However, critics of capitation (I subscribe to this view) forcefully argue that it results in poorer health care simply because when physicians or providers of health care are worried about recommending extra procedures (necessary) or medical care since they don’t want to bear the extra cost that results; the quality of the patients care will be in trouble especially if there is justification for that extra care. It must be emphasized also that capitation places much risk on the health care providers especially financial risks and it must be mentioned that the financial risks health care providers accept are the traditional insurance risks. Since providers have fixed revenues each enrolled patient makes his/her claims against the full resources of the provider (value of capitation) but it should be pointed out that Physicians and other health care providers lack the necessary actuarial, underwriting, accounting and finance skills for insurance risk management and therefore it becomes difficult for them to function well especially in our part of the world.

Capitation may discourage a Physician from providing the level of care that they would if they were paid per procedure. Providers in capitation system may want to provide good care but the financial gain conflicts with the well being of their patients. There are also incentives for health care providers to choose patients who are lower risk to avoid high risk patients who need more care thus limiting access to those patients. Will this not defeat the motive of our health insurance scheme which is based on income and not on risk as in other countries? It also undermines the trust between a physician and the patient. In the past patients felt their doctor was on their side to advocate for them with the insurance company. From the patients perspective the physician may not have switched teams.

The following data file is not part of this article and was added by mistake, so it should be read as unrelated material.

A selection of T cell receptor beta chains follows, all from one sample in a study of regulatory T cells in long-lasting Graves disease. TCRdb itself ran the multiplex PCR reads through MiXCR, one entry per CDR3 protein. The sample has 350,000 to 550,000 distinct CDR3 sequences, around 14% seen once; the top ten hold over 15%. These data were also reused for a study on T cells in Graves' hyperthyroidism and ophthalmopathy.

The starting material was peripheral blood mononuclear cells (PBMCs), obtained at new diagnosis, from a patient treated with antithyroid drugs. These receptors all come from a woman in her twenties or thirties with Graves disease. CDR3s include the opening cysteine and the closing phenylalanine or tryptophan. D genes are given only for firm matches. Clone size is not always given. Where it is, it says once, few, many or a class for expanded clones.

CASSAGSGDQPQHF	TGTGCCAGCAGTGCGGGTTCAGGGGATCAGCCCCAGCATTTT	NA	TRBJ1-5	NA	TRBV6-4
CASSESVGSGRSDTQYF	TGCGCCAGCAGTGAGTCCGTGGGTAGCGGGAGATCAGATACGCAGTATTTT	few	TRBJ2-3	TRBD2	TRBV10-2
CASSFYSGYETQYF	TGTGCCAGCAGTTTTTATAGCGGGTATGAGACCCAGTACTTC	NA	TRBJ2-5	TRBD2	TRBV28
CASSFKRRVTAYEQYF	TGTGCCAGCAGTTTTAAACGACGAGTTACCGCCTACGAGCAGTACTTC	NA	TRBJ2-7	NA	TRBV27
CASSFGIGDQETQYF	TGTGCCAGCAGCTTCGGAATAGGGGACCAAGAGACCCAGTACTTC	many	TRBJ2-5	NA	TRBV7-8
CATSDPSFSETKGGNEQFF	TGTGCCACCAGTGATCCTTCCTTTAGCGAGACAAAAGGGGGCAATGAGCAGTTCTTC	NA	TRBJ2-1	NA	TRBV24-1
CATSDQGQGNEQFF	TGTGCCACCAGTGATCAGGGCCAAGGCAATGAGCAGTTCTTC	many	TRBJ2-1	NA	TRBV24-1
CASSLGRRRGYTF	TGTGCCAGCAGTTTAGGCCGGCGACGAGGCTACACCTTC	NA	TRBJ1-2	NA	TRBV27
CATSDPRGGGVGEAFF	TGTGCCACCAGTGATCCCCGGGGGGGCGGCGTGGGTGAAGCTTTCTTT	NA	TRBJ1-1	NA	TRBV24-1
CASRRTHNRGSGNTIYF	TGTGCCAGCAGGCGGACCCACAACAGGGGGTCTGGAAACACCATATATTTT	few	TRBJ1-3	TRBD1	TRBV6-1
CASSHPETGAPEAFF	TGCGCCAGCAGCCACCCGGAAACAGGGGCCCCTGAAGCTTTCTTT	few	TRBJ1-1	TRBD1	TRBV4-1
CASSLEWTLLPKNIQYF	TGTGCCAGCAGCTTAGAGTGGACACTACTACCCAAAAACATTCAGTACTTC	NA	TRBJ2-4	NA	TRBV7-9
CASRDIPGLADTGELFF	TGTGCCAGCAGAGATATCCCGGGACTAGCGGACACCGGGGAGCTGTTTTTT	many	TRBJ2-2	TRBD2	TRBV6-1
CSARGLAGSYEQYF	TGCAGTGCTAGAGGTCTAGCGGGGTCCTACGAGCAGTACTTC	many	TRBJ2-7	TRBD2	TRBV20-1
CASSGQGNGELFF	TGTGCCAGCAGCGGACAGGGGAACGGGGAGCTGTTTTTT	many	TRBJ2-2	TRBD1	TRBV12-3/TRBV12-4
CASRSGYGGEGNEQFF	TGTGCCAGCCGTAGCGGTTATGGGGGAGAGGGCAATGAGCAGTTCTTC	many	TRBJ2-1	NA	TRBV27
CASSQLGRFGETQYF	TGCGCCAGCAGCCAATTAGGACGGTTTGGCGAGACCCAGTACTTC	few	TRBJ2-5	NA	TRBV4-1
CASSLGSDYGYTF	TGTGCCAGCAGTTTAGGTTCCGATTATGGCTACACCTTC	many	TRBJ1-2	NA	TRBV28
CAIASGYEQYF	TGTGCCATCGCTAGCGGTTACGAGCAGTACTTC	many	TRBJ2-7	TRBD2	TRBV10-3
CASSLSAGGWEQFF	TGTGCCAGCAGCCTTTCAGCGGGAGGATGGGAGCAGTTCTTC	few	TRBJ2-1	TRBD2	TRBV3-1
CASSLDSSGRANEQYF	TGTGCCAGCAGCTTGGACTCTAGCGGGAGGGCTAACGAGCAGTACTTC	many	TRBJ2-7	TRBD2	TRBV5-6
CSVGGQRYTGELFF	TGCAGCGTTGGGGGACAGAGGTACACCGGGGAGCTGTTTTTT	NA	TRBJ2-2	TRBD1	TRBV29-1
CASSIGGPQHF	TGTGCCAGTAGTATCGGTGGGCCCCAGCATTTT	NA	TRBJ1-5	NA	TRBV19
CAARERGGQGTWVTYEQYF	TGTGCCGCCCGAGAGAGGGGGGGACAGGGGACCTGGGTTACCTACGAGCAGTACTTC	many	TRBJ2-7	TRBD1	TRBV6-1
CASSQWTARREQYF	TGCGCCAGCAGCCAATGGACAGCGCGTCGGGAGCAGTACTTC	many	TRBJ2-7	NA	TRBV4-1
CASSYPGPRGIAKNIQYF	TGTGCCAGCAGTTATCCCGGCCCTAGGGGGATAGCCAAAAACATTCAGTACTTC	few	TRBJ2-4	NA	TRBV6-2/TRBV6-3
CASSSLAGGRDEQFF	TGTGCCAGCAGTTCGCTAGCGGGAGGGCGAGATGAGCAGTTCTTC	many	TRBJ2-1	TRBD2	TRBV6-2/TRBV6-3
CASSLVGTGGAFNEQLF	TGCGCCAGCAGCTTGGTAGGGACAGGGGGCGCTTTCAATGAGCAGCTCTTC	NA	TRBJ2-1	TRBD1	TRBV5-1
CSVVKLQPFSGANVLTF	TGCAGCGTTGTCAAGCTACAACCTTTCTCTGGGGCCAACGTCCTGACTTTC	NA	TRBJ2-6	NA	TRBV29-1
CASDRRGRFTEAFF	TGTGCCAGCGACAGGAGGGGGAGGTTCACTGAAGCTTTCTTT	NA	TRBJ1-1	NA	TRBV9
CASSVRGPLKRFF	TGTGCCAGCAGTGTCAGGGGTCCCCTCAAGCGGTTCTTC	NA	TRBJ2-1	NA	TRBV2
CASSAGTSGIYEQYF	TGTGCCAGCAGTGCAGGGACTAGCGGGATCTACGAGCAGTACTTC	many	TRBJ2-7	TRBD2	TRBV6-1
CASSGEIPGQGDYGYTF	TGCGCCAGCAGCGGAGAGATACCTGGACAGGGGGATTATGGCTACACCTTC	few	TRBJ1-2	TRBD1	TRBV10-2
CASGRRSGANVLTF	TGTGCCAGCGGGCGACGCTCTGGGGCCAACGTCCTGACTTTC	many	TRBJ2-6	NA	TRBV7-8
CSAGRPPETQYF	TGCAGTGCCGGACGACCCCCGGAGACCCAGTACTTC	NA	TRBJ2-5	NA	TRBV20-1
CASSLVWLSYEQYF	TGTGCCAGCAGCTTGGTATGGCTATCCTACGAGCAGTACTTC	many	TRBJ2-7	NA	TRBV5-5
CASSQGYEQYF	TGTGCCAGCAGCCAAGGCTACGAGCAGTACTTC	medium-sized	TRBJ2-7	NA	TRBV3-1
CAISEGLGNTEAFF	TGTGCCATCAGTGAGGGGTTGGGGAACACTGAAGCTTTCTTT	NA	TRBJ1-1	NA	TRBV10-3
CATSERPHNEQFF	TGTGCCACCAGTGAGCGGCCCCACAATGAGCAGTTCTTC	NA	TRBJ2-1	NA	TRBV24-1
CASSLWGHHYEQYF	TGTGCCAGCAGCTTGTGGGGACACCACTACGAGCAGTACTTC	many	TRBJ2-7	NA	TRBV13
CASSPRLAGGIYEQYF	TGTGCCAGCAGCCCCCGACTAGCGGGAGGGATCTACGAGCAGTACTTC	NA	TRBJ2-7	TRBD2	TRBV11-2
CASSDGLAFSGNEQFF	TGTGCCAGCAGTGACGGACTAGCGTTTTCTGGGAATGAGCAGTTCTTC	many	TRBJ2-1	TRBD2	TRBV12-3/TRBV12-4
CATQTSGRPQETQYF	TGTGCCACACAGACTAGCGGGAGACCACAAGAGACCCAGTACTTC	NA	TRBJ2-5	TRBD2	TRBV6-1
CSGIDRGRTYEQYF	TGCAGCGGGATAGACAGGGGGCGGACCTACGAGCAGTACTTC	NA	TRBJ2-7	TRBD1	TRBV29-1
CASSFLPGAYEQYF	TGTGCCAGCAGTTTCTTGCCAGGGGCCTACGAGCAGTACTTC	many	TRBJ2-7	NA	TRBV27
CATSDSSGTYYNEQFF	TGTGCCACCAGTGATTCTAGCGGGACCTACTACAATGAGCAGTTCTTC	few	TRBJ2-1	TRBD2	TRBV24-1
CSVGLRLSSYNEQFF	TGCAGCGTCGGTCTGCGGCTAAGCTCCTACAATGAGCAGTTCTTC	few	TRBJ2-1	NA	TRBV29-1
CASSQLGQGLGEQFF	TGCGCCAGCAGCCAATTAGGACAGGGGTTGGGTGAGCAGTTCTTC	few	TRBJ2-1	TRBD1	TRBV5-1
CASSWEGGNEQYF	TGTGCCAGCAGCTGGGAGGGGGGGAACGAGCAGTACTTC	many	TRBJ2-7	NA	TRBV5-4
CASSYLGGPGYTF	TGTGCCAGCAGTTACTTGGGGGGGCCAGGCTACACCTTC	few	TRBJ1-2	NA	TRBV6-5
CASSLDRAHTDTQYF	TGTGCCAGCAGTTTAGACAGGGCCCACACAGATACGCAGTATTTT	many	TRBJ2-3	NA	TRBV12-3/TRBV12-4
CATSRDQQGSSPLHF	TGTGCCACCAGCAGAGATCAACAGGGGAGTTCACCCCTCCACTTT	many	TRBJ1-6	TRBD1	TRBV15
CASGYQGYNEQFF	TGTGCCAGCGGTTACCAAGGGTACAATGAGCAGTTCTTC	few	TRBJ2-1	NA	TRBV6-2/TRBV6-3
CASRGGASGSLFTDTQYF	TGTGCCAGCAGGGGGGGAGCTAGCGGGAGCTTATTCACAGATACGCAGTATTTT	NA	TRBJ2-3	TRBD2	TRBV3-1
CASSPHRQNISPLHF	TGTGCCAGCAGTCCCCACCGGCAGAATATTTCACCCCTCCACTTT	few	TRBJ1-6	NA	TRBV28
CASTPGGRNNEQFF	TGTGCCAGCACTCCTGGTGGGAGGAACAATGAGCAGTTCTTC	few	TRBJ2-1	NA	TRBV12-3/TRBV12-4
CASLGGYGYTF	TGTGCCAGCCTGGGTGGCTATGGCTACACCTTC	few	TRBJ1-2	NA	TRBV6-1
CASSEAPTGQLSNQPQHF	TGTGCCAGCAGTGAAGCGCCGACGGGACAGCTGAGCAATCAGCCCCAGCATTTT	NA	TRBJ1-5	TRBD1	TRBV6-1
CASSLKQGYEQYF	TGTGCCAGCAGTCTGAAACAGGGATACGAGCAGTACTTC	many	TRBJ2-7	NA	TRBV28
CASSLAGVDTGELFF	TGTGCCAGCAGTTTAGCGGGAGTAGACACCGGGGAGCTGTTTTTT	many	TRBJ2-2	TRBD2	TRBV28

In conclusion I would like to ask the following questions to the NHIA:
1. Why undertake a pilot project with a whole region reported to have the largest subscribers under the NHIA. How well will the project be monitored under this large scale, won’t it have been better if it was done in a district just like the insurance scheme itself?
2. How did the NHIA come up with the amount to be paid per patient? Do they know as at now the average expected health case utilization of patients in Ghana? What works did they do to arrive at that if they have the figures?
3. Have they considered all the factors such as age, sex, type of employment and geographical location that influences the cost of providing care?
4. It is said that if one finds himself outside his PPP zone such a person could seek care at accredited health care unit as an emergency case so I would like to know. What do they consider an emergency for such a person to receive care and for how long and what if he changes his residence permanently?